Oppressive systems,institutions and structures include the following: colonialism, neo-colonialism, capitalism, imperialism; patriarchy; certain forms/aspects of religion/religious practice; enslaving cultural norms and practices, etc.
None of these structures/institutions/practices-culture included-should be too sacred to be taken to task when/if they perpetrate the disempowerment of women, or any other human being, for that matter. This position is against the grain of patriarchal and fundamentalist thinking, which treat culture as a sacred cow. The attitudes explain why criticizing oppressive cultural practice translates into "bashing." To be fair to the author of the article (excuse me!) there are feminists who would discard "African culture(s)"in toto.
However, the majority of Black feminists have been so instrumental in challenging Western cultural imperialism that it is a complete fallacy to depict all who subscribe to feminism as agents of ideological and socio-cultural disruption. If the writer of the article (!) had read Recreating Ourselves by Omolara Ogundipe (former Ogundipe-Lesley) for a start, this would have become evidently clear.
Black women in Africa and the Diaspora have been at the helm of interrogating Western and bourgeois constructions of feminism, giving the concept cultural specific renderings. The result is that we now speak of feminisms. We have Black feminism, African feminism and even so-called "Third World feminism." There may be contestations around these concepts, but that is a different matter. For instance, there are Black women who would rather not identify with the term "feminism." Instead they use "womanism," "Africana womanism" and others. Alice Walker, first coined the concept "womanism" in her famous essay entitled, "In My Mother's Garden" where she argued that Black women define the female gender in a culturally as well as politically unique way.
Anyhow, the point being made is that talking of "feminism" or feminists as if they constitute homogeneous entities is to expose a lot of ignorance about debates within the movement in general. Beyond conceptual differences, culture, class and race also enter introducing even more complex dimensions to the "conversation." In Feminism is Global, Ama Ata Aidoo argues that if struggling for gender equality is at the core of the feminist struggle, her Ghanaian foremothers were feminists. In other words, whatever our African foremothers may have called "feminism," we know that they lived its essence. They did not have to consult the West either in order to fight for women's rights.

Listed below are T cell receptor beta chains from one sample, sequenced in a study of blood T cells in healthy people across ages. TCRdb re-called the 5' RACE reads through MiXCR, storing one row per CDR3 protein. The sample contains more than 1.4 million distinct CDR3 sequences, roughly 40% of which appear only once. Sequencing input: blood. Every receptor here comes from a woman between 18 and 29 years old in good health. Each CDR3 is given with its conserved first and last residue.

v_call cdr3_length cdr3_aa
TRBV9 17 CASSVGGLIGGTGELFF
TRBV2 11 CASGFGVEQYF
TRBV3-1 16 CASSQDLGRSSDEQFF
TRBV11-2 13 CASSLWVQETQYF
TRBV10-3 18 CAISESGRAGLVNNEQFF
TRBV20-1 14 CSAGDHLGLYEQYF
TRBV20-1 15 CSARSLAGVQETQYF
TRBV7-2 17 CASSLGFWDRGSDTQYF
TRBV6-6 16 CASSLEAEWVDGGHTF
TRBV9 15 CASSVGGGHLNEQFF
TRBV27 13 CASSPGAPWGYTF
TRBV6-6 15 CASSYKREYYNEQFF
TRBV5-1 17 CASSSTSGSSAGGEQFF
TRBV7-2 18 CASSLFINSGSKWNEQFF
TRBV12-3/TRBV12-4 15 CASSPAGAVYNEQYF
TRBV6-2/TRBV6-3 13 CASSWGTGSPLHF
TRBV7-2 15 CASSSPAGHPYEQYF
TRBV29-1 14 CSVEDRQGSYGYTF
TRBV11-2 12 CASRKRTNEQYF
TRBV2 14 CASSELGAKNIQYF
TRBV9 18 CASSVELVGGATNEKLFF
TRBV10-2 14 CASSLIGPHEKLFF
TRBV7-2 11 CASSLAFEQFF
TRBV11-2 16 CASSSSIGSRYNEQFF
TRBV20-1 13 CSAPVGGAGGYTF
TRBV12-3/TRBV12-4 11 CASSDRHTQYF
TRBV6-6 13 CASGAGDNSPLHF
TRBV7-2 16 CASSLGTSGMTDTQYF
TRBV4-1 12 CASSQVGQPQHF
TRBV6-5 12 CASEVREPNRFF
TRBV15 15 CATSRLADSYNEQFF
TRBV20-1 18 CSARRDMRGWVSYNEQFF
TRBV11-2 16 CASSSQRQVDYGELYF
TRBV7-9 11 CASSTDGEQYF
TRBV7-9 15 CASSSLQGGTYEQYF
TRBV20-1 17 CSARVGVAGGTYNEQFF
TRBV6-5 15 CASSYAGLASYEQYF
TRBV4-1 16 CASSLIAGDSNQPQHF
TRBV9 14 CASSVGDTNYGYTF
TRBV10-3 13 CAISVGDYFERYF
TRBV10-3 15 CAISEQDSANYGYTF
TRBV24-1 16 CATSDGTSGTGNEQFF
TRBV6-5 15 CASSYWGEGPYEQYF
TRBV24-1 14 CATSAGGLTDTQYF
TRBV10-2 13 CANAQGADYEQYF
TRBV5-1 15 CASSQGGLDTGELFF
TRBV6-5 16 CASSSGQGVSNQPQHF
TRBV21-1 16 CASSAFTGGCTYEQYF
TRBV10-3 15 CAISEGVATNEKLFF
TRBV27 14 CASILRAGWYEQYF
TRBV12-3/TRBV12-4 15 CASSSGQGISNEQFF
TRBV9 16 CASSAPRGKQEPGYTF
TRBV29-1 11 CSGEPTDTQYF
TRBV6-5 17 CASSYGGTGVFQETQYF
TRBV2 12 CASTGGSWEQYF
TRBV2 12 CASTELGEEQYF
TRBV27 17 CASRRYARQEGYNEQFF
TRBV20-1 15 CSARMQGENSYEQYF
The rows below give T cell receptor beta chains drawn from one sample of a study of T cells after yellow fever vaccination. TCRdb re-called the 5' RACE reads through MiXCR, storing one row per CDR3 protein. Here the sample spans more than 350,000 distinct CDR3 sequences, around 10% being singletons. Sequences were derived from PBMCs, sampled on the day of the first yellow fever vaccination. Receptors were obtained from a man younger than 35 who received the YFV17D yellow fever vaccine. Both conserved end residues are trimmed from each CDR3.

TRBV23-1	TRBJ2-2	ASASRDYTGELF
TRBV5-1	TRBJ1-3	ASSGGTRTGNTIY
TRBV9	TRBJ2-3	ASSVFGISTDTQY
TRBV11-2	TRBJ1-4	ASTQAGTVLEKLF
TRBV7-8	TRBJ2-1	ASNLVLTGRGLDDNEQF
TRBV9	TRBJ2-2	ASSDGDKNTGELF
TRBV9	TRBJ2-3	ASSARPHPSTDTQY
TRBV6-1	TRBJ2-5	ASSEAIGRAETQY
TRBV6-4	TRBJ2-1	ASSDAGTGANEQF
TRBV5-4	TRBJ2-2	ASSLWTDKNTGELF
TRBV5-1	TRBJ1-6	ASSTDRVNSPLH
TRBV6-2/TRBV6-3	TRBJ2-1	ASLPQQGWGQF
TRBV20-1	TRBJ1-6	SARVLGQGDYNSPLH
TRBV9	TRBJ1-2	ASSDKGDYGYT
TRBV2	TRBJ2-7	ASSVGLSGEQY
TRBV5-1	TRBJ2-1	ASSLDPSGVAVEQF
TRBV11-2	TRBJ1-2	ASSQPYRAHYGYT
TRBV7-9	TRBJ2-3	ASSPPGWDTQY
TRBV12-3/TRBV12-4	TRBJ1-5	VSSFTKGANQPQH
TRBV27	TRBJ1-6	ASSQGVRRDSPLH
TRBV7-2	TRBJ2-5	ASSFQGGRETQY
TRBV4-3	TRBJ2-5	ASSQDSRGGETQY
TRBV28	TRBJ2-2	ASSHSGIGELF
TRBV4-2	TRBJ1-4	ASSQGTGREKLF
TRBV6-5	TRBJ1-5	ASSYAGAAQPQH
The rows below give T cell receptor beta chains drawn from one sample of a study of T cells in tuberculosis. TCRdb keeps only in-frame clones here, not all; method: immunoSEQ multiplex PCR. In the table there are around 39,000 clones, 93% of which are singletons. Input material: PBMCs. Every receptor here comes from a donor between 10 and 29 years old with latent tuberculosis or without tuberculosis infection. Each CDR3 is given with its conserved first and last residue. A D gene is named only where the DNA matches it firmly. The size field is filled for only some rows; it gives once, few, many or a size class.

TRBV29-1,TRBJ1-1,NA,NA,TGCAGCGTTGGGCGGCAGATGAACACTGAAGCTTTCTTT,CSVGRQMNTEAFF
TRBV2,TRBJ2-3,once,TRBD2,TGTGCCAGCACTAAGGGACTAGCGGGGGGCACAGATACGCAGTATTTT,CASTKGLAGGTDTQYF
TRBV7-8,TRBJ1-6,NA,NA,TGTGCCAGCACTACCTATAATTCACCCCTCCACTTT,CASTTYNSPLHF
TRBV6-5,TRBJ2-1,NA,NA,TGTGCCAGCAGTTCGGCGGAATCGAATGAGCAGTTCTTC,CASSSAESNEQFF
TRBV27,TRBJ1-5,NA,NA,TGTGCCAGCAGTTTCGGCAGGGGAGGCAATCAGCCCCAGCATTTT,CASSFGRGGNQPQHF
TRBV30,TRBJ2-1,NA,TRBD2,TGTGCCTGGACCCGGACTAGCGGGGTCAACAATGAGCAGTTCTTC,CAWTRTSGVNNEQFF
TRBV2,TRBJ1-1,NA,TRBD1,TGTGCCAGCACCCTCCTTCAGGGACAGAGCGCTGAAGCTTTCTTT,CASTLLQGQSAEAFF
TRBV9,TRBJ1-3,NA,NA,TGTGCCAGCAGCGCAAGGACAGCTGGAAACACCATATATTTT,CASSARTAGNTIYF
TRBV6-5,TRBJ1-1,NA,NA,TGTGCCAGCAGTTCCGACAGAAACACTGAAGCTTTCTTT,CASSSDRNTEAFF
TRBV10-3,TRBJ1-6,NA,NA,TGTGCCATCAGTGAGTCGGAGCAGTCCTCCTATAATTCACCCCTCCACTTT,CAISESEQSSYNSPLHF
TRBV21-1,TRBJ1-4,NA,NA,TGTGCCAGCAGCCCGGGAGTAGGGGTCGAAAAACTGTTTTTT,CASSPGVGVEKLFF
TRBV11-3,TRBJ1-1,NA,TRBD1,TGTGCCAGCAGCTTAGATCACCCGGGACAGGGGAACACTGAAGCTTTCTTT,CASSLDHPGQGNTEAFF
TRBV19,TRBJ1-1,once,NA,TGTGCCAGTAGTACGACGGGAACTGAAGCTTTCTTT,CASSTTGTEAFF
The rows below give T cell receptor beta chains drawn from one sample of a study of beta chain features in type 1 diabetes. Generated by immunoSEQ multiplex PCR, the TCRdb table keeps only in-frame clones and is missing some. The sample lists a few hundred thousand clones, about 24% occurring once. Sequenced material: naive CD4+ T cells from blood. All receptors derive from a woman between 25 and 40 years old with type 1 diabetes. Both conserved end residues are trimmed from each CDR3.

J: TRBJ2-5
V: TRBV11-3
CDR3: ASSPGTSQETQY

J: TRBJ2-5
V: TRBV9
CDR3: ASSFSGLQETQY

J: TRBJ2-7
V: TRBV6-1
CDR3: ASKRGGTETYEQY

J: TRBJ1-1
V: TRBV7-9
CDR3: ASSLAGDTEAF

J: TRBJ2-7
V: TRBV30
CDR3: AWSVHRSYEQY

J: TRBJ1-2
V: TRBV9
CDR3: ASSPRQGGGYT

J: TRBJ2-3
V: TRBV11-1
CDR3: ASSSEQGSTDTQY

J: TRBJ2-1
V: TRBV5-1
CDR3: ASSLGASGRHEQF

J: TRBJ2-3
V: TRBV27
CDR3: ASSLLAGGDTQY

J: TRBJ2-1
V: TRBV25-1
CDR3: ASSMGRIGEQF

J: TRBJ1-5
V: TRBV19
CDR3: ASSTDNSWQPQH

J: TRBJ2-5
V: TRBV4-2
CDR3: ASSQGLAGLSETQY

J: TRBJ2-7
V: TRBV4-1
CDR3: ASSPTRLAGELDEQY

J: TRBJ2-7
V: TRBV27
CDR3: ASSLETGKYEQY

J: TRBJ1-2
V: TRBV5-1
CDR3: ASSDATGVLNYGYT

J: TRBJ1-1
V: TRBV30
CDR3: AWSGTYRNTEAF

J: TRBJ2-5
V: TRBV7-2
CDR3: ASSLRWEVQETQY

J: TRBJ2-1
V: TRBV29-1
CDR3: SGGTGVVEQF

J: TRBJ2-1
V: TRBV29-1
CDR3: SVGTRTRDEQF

Accounts of these struggles by both male and female scholars, but more so by the latter, abound. In Destruction of Black Civilizations Chancellor Williams provides an account on Queen Anne Nzinga of Angola, her gendered struggles with a brother for the throne and her abolitionism, which highlighted the plight of enslaved women. Angela Davis'work Women, Race and Class narrates how Sojourner Truth, an enslaved Africana woman (and many of her Black sisters), turned White feminism upside down while asserting theirs. In When and Where I Enter Paula Giddings, another Black scholar, catalogues numberless struggles to purge feminism of its White constructed definitions by Black feminists in the 18th-20th centuries. Ama Ata Aidoo's fictional shero in-Anowa, a title drawn from the shero's name, is modelled on an actual Ghanaian woman. The book is set in 18th-19th century Ghana. Anowa did not learn her "feminist" behaviour from the West. We also have the late Flora Nwapa's Efuru. Flora Nwapa used to make it clear that the fictional Efuru was based on a real life Ibo woman's profile from the early nineteenth century. I can assure readers that Efuru's prototype never went to the West to learn some of her"feminist" rebelliousness even though contained within cultural parameters.
The frustrating thing about debating with anti-feminists (or is it feminist bashers?) is that in most cases they are completely ignorant of what feminism entails. For certain, you will be lucky to meet one who has read a single line of a feminist text. So, how does one debate with contestants who are uninformed? As bell hooks (sic. lower case letters) once asked: women speak, but does anyone hear them? Through our writing and orate texts we are naming our identities but some people obviously think they know better than we do.
Insulting as this is, nobody/nothing will stop us-not even culture if/when it proves enslaving. Many feminists are well grounded in their cultures but theirs is not a museum, or arrested, or frozen culture impounded at fixation point; nor is it in the style of what Ali Mazrui calls "negritude gloriana." For them, culture is neitherabsolute, nor static, nor unchangeable. It is alive, mobile and agile. Human beings create, recreate and revolutionize culture according to their needs. Progressive women will thus maintain a vibrant debate with African culture till it yields their full human potential.
Lastly, I am frankly at a loss to understand the case that the article (this word, oh!)was trying to make in the section on "Gender in Shona culture."
The bottom line is: leaving idle intellectualizing and theorizing on culture aside, who really mothers and "fathers" children on the continent of Africa?
Who bears the brunt of this immense responsibility?
To all African(a) women out there mothering and "fathering" our children:
The road to the future is yours!